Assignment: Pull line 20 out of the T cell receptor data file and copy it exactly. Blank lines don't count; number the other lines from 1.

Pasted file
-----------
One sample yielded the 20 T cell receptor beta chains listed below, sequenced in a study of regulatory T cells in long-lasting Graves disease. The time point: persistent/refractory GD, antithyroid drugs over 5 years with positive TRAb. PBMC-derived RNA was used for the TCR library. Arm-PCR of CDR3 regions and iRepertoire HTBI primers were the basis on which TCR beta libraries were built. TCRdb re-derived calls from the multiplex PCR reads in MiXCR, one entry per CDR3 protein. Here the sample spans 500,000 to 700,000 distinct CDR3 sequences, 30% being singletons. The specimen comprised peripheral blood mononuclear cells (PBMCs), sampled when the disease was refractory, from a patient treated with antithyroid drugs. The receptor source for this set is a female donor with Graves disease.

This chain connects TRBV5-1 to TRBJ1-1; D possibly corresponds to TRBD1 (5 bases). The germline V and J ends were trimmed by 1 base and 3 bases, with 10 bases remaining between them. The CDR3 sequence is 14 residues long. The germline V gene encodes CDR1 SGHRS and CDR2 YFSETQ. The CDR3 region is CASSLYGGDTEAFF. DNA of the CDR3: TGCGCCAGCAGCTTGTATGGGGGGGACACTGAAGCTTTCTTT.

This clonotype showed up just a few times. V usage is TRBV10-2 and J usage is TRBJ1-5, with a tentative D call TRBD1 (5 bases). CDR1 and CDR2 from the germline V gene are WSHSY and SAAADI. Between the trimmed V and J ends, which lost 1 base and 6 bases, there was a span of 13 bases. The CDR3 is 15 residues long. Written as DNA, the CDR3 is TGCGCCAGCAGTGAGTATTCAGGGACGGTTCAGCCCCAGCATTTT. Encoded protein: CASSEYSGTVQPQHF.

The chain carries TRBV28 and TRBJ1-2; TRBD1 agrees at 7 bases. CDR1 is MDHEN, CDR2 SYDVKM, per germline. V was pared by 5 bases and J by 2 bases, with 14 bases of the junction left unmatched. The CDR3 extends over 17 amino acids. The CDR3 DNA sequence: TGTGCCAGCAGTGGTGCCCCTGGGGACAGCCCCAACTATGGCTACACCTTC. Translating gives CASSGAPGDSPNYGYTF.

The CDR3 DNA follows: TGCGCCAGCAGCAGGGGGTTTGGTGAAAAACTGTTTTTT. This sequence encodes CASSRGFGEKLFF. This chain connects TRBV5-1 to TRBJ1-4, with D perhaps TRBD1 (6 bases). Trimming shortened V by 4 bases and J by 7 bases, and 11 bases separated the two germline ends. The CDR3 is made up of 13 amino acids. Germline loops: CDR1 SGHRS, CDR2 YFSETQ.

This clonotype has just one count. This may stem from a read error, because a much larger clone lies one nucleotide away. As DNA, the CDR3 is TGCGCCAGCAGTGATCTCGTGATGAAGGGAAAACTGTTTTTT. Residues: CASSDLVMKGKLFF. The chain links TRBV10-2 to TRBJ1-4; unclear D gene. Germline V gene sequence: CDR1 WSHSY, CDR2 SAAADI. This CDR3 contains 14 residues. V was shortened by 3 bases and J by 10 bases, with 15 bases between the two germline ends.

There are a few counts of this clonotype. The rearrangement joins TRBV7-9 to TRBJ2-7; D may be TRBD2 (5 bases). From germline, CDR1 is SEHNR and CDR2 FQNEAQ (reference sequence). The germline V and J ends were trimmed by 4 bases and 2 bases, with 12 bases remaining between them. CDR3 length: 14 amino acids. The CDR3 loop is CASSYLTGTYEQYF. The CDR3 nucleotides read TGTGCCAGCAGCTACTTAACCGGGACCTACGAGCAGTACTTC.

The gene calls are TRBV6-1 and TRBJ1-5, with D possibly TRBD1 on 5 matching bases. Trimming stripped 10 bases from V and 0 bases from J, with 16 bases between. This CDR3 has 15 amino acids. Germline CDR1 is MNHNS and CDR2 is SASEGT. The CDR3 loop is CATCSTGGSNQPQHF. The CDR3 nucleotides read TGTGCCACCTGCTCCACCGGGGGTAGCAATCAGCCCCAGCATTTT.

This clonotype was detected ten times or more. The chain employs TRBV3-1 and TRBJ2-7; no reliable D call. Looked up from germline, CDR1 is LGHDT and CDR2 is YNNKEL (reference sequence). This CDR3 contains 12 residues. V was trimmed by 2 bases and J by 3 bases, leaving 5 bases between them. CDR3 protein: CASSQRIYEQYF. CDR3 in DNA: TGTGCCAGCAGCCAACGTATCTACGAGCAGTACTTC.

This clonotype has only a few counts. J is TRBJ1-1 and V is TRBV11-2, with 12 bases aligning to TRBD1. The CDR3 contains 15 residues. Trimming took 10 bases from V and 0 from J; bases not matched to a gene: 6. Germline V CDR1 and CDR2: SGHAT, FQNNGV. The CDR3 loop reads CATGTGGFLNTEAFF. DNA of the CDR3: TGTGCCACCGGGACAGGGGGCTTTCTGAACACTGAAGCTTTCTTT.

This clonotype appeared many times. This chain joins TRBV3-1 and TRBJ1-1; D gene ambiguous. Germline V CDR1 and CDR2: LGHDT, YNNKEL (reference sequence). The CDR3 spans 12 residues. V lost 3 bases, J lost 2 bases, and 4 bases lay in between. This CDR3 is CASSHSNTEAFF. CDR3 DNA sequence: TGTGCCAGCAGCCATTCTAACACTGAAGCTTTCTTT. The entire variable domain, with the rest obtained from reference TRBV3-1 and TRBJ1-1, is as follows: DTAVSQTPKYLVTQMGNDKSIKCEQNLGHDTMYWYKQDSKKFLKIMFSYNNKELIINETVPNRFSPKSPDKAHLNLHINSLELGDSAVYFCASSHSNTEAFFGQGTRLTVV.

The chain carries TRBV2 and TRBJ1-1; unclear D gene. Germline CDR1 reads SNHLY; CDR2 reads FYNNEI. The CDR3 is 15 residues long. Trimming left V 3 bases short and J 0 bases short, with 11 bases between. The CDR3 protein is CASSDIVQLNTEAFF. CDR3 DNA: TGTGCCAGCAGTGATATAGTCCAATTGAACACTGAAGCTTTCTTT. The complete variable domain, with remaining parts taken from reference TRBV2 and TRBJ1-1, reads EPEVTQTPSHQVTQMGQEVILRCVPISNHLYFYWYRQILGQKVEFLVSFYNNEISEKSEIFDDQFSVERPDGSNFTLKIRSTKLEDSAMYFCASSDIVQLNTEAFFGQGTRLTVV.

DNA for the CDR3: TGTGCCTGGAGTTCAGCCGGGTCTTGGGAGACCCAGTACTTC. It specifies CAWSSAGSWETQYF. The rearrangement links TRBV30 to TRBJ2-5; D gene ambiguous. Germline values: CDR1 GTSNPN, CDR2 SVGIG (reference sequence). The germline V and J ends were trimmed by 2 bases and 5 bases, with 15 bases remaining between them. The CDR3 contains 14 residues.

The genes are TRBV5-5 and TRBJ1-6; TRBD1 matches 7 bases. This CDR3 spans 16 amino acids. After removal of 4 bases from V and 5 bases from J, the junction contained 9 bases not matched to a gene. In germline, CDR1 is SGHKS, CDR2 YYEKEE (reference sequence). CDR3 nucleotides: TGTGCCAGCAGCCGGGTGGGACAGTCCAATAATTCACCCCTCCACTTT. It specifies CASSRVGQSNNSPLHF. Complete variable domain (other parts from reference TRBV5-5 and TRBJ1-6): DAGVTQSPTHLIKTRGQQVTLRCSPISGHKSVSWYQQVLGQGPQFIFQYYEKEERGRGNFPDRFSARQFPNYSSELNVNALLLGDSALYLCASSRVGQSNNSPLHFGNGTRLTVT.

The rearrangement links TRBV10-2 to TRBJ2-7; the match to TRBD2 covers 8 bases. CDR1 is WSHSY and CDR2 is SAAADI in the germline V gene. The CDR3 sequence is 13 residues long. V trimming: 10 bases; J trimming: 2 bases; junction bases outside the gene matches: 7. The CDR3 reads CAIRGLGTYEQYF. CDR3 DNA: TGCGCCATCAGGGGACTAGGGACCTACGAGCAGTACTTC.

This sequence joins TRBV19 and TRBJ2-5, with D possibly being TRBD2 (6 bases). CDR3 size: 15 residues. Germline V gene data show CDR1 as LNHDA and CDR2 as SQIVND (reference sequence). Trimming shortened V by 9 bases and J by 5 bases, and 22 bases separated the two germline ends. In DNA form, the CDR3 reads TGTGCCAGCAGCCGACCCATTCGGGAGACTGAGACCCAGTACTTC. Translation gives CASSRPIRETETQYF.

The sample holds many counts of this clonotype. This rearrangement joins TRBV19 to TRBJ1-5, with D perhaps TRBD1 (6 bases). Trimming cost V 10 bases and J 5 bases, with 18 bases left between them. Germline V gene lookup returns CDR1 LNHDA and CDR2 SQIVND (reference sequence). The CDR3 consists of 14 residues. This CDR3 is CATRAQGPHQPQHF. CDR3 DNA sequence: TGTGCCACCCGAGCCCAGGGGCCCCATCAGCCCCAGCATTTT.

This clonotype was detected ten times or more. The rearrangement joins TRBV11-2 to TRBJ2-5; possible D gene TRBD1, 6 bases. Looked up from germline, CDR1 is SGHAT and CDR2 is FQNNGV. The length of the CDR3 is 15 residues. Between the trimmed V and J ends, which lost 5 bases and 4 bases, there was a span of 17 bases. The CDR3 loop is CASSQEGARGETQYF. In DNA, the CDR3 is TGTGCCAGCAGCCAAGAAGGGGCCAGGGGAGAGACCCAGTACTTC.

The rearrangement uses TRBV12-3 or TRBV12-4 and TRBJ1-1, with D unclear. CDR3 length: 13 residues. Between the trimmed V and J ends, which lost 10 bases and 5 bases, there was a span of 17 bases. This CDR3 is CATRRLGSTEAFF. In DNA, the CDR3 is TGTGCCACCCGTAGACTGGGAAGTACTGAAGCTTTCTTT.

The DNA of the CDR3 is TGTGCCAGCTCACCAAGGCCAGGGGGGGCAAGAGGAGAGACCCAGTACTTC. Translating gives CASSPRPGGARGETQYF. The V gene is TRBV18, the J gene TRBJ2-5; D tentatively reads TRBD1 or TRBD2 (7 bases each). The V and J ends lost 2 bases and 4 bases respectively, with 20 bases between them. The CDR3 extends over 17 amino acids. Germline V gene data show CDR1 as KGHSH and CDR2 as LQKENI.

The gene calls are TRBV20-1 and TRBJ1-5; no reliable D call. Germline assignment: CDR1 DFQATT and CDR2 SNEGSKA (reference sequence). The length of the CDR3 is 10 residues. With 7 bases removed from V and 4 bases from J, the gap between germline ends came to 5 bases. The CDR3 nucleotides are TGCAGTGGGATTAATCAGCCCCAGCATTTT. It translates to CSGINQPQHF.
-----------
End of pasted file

The DNA of the CDR3 is TGTGCCAGCTCACCAAGGCCAGGGGGGGCAAGAGGAGAGACCCAGTACTTC. Translating gives CASSPRPGGARGETQYF. The V gene is TRBV18, the J gene TRBJ2-5; D tentatively reads TRBD1 or TRBD2 (7 bases each). The V and J ends lost 2 bases and 4 bases respectively, with 20 bases between them. The CDR3 extends over 17 amino acids. Germline V gene data show CDR1 as KGHSH and CDR2 as LQKENI.